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May Day is more than a day off work

Rory Olcayto
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On May Day we must reflect on the deadly toll construction takes on its workforce, says Rory Olcayto

May Day is the modern name for the Celtic fertility festival of Beltane, which marked the start of the summer. But most Britons probably think of this auspicious date as a holiday, a day off work. Its ancient roots are celebrated in Edinburgh with a giant bonfire on Calton Hill on May Day’s eve, while throughout England maypoles and Morris dancing connect the public to this island’s past. But May Day is also International  Workers’ Day, and has been since 1889.

The commemoration emerged as the trade union and labour movements grew and began to demand better conditions and rights for workers. In those days, it was not uncommon for building workers to labour for 16 hours a day, often in very unsafe conditions.  Today conditions for site workers in the UK are considerably better, although the HSE’s figures for fatal injuries in construction are still unreasonably high. According to the HSE’s most recent report – for the year 2013/14 – 42 people lost their lives in the workplace over the course of the year. Construction accounted for about 5 per cent of Britain’s workforce, but 31 per cent of the fatal injuries, 10 per cent of the reported major and specified injuries and 6 per cent of injuries requiring more than seven days off work.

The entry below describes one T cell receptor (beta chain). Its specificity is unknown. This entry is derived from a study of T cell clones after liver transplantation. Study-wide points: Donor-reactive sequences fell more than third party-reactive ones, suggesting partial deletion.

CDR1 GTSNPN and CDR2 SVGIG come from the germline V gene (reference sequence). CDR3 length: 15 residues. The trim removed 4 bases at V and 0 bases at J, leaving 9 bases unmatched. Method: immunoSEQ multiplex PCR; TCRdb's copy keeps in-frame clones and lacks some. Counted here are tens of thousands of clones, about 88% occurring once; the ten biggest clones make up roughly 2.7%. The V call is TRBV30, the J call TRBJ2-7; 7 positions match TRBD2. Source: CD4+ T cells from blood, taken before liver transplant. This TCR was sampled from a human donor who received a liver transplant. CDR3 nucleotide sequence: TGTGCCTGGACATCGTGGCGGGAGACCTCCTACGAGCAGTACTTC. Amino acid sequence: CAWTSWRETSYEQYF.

What’s more striking, however, is how little site workers – the men and women who actually construct the built environment around us – are heralded, or even acknowledged, not only by the public and the world at large, but more particularly by the architects and clients who work alongside them. It does happen every so often. In Liège, for example, at the entrance to the gargantuan railway station designed by Santiago Calatrava, the labour that toiled to erect it is immortalised at the entrance. As our columnist Owen Hatherley noted on his blog about the Belgian city in 2010: ‘There’s a canvas with photographs of every one of the building workers, which leads into a small exhibition, where photographs of the construction go alongside portraits of construction workers. Calatrava himself appears in only one photograph.’ Might we see similar gestures in the UK, especially for the landmark projects which so enrich the cities we live in? I hope so.

Furthermore, while site safety conditions in the UK are improving, elsewhere in the world where British architects are engaged – Qatar springs to mind – the lives of construction workers are at risk. The government of Qatar admitted last year that almost 1,000 migrant construction workers died on its soil in 2012 and 2013 and the International Trade Union Congress estimates that the death toll could hit 4,000 if the deaths continue at the current rate.

In essence, these people whose lives are at risk – all over the world – are colleagues of ours. Spare a moment, at least, of your May Day holiday to reflect on this state of affairs.


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